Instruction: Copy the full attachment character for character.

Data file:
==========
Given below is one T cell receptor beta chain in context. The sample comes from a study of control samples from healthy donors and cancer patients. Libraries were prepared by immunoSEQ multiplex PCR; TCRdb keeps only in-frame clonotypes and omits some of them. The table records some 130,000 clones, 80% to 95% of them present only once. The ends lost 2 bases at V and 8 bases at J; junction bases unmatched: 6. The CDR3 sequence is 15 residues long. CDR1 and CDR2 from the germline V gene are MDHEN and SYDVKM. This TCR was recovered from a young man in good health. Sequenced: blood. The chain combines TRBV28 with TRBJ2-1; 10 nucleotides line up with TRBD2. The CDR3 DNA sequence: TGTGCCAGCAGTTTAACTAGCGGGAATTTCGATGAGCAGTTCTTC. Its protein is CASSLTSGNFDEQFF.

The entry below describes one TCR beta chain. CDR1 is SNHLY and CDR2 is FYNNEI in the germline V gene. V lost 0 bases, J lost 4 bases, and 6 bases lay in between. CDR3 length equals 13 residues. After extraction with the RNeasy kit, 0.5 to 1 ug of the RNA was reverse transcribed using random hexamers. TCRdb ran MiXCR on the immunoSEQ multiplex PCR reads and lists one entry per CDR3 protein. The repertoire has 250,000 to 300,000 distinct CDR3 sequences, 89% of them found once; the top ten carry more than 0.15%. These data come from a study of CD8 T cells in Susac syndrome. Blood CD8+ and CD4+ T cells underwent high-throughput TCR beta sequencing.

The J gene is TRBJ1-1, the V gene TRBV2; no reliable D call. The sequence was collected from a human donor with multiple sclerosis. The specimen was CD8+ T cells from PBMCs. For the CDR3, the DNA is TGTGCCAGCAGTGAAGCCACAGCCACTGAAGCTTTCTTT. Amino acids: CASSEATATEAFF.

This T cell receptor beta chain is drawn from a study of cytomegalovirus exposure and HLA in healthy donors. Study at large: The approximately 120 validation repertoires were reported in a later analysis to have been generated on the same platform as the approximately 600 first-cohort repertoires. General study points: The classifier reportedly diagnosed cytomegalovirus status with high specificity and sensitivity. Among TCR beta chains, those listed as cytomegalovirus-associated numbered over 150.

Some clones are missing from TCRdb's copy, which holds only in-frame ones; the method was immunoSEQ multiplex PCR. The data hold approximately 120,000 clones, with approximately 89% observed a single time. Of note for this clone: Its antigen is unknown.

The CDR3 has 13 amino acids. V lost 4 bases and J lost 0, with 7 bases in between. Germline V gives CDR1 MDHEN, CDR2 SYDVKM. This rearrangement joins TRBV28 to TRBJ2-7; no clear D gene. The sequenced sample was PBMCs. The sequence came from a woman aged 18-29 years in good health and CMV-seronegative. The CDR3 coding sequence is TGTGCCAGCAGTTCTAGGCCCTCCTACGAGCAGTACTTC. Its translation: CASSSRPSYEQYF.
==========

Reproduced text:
Given below is one T cell receptor beta chain in context. The sample comes from a study of control samples from healthy donors and cancer patients. Libraries were prepared by immunoSEQ multiplex PCR; TCRdb keeps only in-frame clonotypes and omits some of them. The table records some 130,000 clones, 80% to 95% of them present only once. The ends lost 2 bases at V and 8 bases at J; junction bases unmatched: 6. The CDR3 sequence is 15 residues long. CDR1 and CDR2 from the germline V gene are MDHEN and SYDVKM. This TCR was recovered from a young man in good health. Sequenced: blood. The chain combines TRBV28 with TRBJ2-1; 10 nucleotides line up with TRBD2. The CDR3 DNA sequence: TGTGCCAGCAGTTTAACTAGCGGGAATTTCGATGAGCAGTTCTTC. Its protein is CASSLTSGNFDEQFF.

The entry below describes one TCR beta chain. CDR1 is SNHLY and CDR2 is FYNNEI in the germline V gene. V lost 0 bases, J lost 4 bases, and 6 bases lay in between. CDR3 length equals 13 residues. After extraction with the RNeasy kit, 0.5 to 1 ug of the RNA was reverse transcribed using random hexamers. TCRdb ran MiXCR on the immunoSEQ multiplex PCR reads and lists one entry per CDR3 protein. The repertoire has 250,000 to 300,000 distinct CDR3 sequences, 89% of them found once; the top ten carry more than 0.15%. These data come from a study of CD8 T cells in Susac syndrome. Blood CD8+ and CD4+ T cells underwent high-throughput TCR beta sequencing.

The J gene is TRBJ1-1, the V gene TRBV2; no reliable D call. The sequence was collected from a human donor with multiple sclerosis. The specimen was CD8+ T cells from PBMCs. For the CDR3, the DNA is TGTGCCAGCAGTGAAGCCACAGCCACTGAAGCTTTCTTT. Amino acids: CASSEATATEAFF.

This T cell receptor beta chain is drawn from a study of cytomegalovirus exposure and HLA in healthy donors. Study at large: The approximately 120 validation repertoires were reported in a later analysis to have been generated on the same platform as the approximately 600 first-cohort repertoires. General study points: The classifier reportedly diagnosed cytomegalovirus status with high specificity and sensitivity. Among TCR beta chains, those listed as cytomegalovirus-associated numbered over 150.

Some clones are missing from TCRdb's copy, which holds only in-frame ones; the method was immunoSEQ multiplex PCR. The data hold approximately 120,000 clones, with approximately 89% observed a single time. Of note for this clone: Its antigen is unknown.

The CDR3 has 13 amino acids. V lost 4 bases and J lost 0, with 7 bases in between. Germline V gives CDR1 MDHEN, CDR2 SYDVKM. This rearrangement joins TRBV28 to TRBJ2-7; no clear D gene. The sequenced sample was PBMCs. The sequence came from a woman aged 18-29 years in good health and CMV-seronegative. The CDR3 coding sequence is TGTGCCAGCAGTTCTAGGCCCTCCTACGAGCAGTACTTC. Its translation: CASSSRPSYEQYF.